A major hit in London, Danny Robins’ thriller “2:22 A Ghost Story” has manifested itself at the Ahmanson to less than haunting results. Claimed to be a nerve-shredding, tense experience, the four-person show might have been a suspenseful experience over the pond, but in Los Angeles, something is lost in translation.
Now set in Boston, the play centers on new mother, Jenny (Constance Wu, Crazy Rich Asians), and her husband, Sam (Finn Wittrock, American Horror Story), who have moved into an old home and are in the middle of remodeling it. However, something isn’t right in the house, and when the couple throws a dinner party for their college friend Lauren (Anna Camp, True Blood) and her new boyfriend Ben (Adam Rothenberg, Ozark), she reveals what she thinks is going on.
Jenny thinks the house is haunted. According to her, she heard footsteps circling her baby’s room and a sort of “crying” sound. And it’s happened for the last three nights at exactly 2:22 am. Sam has been away for work, so he hasn’t been witness to it, and now that he’s back, he doesn’t seem to be all that interested either.
As happens in these types of ghost stories, no one believes Jenny, so she insists her friends stay over until 2:22 so she can prove to them and her husband she isn’t crazy. Meanwhile, the characters flail about having inconsequential conversations, talking about their college days, listening to the new boyfriend admit he believes in ghosts, and having some mildly interesting discussions about the afterlife.
As this occurs, Lauren drinks a lot, Sam is kind of a jerk, and Ben tries to navigate the trio of old friends who he clearly doesn’t fit in with. Yet honestly, all they do is yell, argue, and disagree. Not one character is compelling or likable, and oftentimes they all seem to forget that there is a haunting potentially going on. In fact, for Jenny to keep leaving her child in another room when she fears something or someone has been in their home is, frankly, ridiculous.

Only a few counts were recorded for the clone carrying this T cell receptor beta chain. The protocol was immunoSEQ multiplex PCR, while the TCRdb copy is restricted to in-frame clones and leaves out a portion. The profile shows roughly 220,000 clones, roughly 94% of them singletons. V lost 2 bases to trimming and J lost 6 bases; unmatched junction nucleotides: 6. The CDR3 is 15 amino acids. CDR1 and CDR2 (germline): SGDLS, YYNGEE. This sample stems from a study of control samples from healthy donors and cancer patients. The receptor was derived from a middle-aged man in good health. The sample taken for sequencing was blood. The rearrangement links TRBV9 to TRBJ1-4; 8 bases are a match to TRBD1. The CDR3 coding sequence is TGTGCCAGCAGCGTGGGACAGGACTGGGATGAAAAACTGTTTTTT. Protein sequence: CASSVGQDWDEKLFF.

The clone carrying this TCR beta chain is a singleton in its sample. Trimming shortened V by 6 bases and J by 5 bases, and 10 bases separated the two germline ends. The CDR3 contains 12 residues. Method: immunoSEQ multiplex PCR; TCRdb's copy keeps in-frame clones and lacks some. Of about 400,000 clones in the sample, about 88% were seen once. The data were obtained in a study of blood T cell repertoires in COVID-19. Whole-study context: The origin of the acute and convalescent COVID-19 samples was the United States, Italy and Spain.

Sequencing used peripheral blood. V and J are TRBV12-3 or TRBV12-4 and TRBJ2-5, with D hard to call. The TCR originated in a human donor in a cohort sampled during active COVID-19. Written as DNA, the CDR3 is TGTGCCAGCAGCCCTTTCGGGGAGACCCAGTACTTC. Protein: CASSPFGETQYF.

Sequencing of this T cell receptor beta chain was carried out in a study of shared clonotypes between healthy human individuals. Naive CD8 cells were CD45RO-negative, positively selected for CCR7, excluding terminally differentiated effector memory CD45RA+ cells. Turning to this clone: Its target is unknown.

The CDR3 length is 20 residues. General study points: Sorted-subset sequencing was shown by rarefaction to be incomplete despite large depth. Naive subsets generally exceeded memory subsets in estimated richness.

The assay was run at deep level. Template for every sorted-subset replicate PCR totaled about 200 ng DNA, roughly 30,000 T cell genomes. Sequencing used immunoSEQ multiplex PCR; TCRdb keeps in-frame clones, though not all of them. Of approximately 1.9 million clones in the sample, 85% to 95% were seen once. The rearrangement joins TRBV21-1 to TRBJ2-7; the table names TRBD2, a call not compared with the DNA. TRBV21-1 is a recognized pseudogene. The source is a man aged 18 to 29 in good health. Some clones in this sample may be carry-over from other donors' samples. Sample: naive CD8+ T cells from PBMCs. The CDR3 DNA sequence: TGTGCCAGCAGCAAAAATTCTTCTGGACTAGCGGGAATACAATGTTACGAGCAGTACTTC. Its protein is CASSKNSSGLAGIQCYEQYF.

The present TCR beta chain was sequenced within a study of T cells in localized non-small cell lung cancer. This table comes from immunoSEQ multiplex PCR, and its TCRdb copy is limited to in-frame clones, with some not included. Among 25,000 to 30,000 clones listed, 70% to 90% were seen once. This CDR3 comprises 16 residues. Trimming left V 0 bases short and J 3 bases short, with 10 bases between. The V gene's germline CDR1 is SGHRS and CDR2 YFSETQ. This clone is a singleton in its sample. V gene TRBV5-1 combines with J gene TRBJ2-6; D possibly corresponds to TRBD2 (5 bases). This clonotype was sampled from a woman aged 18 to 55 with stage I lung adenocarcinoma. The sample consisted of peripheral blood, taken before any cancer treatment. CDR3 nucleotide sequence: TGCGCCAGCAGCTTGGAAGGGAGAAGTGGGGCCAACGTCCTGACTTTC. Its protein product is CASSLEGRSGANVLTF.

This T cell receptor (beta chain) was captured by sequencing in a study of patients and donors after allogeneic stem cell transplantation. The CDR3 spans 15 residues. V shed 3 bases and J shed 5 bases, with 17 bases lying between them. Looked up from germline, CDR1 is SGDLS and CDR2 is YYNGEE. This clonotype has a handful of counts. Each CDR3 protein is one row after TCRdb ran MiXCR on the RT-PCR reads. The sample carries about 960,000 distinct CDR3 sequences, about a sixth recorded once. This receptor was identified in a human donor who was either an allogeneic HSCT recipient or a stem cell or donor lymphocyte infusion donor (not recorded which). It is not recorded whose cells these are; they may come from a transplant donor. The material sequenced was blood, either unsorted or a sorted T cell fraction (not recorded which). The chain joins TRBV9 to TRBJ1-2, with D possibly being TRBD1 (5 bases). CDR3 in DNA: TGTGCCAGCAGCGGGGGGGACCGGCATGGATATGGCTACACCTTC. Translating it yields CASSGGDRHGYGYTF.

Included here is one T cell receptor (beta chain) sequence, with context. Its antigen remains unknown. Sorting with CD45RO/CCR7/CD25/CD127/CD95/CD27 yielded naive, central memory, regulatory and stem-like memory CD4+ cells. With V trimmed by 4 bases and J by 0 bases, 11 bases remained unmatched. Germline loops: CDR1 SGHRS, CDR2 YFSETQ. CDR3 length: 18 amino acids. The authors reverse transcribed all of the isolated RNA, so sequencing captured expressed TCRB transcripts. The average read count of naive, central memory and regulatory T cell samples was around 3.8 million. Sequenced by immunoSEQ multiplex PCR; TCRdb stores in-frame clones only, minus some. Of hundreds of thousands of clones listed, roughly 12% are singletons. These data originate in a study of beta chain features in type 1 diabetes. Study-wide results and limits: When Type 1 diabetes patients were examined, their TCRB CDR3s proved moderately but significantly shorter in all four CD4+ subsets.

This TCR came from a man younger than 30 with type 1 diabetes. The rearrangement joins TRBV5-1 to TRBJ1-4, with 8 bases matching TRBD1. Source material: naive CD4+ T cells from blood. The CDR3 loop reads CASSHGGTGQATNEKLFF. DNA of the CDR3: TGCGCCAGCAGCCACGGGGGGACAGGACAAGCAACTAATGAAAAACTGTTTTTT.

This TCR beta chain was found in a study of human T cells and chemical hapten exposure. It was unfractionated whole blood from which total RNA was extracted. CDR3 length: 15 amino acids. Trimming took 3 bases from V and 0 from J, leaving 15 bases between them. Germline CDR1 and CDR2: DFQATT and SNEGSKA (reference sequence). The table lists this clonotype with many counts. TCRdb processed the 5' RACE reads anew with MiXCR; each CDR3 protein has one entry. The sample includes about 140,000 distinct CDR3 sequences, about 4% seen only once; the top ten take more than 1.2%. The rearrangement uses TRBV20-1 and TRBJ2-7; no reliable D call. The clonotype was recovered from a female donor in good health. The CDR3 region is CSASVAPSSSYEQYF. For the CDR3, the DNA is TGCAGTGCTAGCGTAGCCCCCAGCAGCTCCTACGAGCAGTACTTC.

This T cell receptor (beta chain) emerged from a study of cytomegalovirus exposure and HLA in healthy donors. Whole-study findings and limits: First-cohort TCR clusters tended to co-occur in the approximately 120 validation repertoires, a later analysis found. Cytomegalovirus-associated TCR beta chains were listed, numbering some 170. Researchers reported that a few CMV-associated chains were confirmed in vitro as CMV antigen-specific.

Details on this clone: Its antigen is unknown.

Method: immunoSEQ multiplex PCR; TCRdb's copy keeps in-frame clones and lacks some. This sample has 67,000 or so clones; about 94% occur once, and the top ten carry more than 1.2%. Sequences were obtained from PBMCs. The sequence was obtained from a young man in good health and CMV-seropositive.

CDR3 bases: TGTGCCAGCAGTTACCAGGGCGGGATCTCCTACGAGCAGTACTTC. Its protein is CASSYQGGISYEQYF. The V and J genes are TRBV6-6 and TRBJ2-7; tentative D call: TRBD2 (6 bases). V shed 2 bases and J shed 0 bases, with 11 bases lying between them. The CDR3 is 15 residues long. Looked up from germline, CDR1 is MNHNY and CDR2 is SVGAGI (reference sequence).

Robins tries to throw in elements that should creep us out, but not one of them is effective. There are no scares except between scene changes when the lights go out, and the entire stage is framed by red neon, and the audio cranks up a woman’s scream. This happens about six times, and it’s not only pointless and obnoxious but begins to annoy the audience.
Strained by a lackluster script (with a terribly cliché twist ending), the actors struggle to connect and oftentimes come across poorly. Rothenberg is the most successful, but he was so soft-spoken it was almost impossible to hear his dialogue. Everyone else is over-the-top and tonally all over the place. They laugh and drink and reminisce, all while an entity might be in their home and after Jenny and Sam’s kid. It doesn’t make a lot of sense.
I’d fault director Matthew Dunster for this. The play is supposed to bring a feeling of dread as we wait for 2:22 to happen and for the haunting to be revealed. Instead, the ghost aspect of the story keeps taking a seat to the character’s other self-involved issues; the problem is that they aren’t interesting. Any theme or point is lost in the potential mystery, and any character reveals feel derivative.
I like every actor here, but this play doesn’t do them any favors. I wonder if having the play set in London and in a smaller theater might have created a different experience. Here, it seemed overly commercial and too small for a stage like the Ahmanson. It left me anticipating 2:22 to arrive, not to find out what was haunting our main couple but to finally be able to go home.